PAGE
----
Ethnic Profiling Is Bad Policing: Q & A with Rachel Neild
By Will Cohen
Ethnic profiling—the use of racial, ethnic, or religious characteristics as a way of singling people out for police or security checks. In the United States, debate over its fairness and effectiveness has raged for years. In the United Kingdom, it's in the headlines.
In most of the rest Europe, it's a different story. Despite its widespread use by police forces and the festering resentment in affected communities, ethnic profiling is rarely examined; aside from the UK, no European government collects information on the ethnicity of those stopped by police.
But the Open Society Justice Initiative has documented the prevalence and impact of profiling in Europe, assembling evidence that shows it is not only unfair, but an ineffectual way of fighting crime.
We are also taking the fight to the courts. On the eve of filing a new constitutional challenge in France, we asked Rachel Neild, senior advisor with the Justice Initiative, about the program’s work.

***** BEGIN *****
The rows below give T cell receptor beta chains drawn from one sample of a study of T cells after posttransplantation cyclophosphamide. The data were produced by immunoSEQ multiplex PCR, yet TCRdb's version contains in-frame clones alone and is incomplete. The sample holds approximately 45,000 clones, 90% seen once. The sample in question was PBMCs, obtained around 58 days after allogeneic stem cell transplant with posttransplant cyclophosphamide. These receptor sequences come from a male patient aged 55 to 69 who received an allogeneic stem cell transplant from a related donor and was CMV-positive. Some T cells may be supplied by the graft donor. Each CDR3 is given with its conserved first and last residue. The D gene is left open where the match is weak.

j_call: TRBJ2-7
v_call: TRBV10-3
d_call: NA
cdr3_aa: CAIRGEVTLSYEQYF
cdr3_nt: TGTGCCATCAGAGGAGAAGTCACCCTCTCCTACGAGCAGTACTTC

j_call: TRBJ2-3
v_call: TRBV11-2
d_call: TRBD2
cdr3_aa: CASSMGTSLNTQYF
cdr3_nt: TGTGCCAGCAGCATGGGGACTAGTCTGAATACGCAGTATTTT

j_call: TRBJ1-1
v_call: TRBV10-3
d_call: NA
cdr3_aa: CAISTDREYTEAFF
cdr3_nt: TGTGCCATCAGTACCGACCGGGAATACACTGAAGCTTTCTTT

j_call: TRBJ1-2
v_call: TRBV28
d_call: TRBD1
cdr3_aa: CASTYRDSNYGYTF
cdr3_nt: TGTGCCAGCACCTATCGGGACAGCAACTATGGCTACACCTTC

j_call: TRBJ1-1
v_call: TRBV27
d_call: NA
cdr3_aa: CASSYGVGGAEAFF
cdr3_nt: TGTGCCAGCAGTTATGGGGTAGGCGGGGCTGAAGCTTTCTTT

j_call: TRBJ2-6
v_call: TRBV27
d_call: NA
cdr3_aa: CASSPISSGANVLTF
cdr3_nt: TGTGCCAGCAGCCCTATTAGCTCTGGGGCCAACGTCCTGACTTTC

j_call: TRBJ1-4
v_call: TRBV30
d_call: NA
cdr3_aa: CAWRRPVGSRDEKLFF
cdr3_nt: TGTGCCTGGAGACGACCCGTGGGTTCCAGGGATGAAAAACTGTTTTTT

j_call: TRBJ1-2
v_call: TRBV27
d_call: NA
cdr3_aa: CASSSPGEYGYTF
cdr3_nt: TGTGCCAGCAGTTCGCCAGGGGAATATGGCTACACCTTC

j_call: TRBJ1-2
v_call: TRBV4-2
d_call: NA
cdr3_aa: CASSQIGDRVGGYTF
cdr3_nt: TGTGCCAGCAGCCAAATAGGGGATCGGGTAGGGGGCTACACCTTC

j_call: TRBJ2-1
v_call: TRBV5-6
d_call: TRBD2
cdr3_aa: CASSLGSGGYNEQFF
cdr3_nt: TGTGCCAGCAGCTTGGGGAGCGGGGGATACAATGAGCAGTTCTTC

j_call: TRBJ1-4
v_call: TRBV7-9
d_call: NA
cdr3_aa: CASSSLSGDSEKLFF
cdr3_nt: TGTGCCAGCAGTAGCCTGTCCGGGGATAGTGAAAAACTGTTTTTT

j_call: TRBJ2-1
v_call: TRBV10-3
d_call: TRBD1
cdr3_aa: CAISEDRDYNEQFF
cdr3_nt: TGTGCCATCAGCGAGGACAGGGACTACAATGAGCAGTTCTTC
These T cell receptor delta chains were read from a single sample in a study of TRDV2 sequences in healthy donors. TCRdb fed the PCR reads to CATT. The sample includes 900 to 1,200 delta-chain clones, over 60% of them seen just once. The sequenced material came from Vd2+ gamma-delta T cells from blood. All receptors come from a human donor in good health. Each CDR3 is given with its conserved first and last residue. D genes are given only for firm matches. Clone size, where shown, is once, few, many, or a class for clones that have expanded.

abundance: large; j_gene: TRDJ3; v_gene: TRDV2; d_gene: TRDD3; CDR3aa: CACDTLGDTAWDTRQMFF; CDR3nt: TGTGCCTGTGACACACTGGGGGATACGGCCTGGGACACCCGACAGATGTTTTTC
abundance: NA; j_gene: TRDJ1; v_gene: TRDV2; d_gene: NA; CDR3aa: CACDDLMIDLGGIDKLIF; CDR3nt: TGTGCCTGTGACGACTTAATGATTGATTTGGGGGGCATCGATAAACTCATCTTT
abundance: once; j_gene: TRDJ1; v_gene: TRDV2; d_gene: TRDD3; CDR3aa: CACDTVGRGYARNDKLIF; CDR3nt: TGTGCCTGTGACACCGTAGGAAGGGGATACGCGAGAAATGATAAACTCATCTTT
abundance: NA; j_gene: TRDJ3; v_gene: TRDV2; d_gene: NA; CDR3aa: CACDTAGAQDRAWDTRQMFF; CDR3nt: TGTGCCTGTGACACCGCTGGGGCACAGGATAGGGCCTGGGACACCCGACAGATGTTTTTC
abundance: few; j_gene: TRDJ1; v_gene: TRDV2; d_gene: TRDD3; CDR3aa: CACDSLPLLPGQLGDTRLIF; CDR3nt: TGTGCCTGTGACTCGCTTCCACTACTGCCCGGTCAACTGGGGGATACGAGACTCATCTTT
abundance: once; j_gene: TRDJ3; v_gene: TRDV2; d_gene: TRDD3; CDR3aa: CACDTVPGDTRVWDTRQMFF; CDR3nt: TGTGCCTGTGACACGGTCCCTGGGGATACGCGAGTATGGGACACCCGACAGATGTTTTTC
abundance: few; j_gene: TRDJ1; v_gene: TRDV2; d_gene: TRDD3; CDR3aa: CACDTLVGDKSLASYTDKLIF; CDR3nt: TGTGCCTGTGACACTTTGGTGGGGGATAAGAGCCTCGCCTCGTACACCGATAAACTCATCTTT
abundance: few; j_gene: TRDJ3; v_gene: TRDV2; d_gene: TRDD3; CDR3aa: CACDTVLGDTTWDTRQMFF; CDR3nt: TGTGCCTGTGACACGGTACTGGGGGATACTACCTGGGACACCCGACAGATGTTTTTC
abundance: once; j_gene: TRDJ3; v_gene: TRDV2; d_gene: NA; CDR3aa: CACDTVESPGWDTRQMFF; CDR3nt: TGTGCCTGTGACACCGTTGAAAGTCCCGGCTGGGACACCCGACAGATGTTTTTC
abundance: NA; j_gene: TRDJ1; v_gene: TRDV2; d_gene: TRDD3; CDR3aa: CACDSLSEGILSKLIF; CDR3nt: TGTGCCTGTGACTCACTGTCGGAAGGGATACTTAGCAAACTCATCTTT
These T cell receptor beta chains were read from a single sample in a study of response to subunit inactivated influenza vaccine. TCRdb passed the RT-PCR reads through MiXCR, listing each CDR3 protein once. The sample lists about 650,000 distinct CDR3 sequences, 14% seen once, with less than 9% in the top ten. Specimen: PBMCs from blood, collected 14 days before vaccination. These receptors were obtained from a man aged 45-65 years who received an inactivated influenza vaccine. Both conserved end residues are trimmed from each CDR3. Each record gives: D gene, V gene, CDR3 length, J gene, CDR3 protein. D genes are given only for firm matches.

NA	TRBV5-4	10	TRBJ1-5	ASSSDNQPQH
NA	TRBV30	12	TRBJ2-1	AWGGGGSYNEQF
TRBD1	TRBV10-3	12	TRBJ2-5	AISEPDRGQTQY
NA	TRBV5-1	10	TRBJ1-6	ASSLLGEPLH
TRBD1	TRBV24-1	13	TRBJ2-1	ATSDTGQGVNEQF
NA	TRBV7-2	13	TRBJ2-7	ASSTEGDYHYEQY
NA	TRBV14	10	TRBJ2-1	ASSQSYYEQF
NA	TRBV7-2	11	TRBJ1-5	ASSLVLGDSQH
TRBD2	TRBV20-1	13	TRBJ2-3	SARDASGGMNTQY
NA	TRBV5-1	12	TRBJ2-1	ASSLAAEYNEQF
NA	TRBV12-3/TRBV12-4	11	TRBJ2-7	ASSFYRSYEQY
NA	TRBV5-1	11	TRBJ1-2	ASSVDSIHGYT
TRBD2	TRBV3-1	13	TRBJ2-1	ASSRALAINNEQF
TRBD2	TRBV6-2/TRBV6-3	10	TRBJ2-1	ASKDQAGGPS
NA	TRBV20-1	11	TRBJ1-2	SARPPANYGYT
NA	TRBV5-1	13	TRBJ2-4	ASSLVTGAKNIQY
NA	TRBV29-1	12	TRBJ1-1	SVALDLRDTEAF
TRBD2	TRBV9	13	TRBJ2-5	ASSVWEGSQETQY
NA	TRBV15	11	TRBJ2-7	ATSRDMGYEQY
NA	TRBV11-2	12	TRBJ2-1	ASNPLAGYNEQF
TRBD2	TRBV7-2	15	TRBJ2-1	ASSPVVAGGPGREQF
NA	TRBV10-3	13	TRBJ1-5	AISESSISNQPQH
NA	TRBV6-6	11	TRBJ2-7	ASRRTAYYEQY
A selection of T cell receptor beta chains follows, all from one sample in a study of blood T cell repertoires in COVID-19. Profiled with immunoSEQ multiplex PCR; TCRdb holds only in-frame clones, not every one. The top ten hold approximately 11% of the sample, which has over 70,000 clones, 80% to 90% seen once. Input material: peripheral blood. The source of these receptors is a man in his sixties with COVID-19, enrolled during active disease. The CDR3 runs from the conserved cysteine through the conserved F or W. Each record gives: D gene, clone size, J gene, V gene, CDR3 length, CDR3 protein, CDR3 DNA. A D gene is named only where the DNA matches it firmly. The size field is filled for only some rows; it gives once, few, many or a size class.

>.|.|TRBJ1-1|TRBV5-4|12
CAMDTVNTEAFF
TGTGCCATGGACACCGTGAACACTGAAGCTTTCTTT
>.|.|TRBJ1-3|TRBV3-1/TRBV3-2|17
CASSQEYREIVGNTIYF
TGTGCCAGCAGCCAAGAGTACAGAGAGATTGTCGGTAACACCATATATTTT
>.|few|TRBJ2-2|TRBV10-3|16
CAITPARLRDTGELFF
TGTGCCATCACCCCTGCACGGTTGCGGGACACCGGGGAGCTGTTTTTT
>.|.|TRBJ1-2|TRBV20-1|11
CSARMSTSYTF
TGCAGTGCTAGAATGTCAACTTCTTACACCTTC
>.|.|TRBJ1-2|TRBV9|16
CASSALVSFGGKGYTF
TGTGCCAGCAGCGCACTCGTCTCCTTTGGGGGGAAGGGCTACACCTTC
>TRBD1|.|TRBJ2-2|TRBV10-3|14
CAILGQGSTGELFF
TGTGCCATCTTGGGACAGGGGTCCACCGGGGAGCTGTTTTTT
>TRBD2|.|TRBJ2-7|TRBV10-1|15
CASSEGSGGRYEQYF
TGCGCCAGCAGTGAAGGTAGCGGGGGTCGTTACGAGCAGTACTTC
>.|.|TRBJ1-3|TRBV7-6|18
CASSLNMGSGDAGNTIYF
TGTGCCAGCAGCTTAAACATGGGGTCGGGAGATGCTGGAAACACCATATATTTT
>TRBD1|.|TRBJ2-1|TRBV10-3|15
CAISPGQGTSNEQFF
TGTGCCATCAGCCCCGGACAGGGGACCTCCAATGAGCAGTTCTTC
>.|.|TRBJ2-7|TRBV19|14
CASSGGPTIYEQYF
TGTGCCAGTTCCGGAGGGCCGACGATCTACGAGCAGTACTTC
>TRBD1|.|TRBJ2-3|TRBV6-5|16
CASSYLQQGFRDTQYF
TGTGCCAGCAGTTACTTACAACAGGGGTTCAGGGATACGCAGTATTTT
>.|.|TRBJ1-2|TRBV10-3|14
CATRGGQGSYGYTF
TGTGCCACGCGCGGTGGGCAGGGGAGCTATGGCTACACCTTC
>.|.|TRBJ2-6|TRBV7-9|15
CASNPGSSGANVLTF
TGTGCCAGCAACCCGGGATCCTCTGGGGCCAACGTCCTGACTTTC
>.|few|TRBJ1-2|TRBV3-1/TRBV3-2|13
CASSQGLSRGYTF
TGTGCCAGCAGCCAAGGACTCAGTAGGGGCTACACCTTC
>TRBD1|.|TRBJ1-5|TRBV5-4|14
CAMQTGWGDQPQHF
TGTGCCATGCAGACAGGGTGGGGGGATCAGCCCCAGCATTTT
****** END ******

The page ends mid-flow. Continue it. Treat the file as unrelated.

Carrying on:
How did the Open Society Justice Initiative get involved in working on ethnic profiling?
We’ve been working on ethnic profiling in Europe since 2005. We met a woman in Spain, Rosalind Williams, who had been stopped by a police officer. And when she asked him why, he said, “Well, it’s because you’re black.” Being a Spanish citizen but of African-American origin she challenged this and took it to court in Spain, where the Spanish Supreme Court actually ruled that it was just fine to use ethnic appearance to judge who might not be a national of that country. We went a step further and took Rosalind Williams’s case to the UN Human Rights Committee, which ruled against Spain and said that Spain was violating its international treaty obligations not to discriminate against people in criminal justice.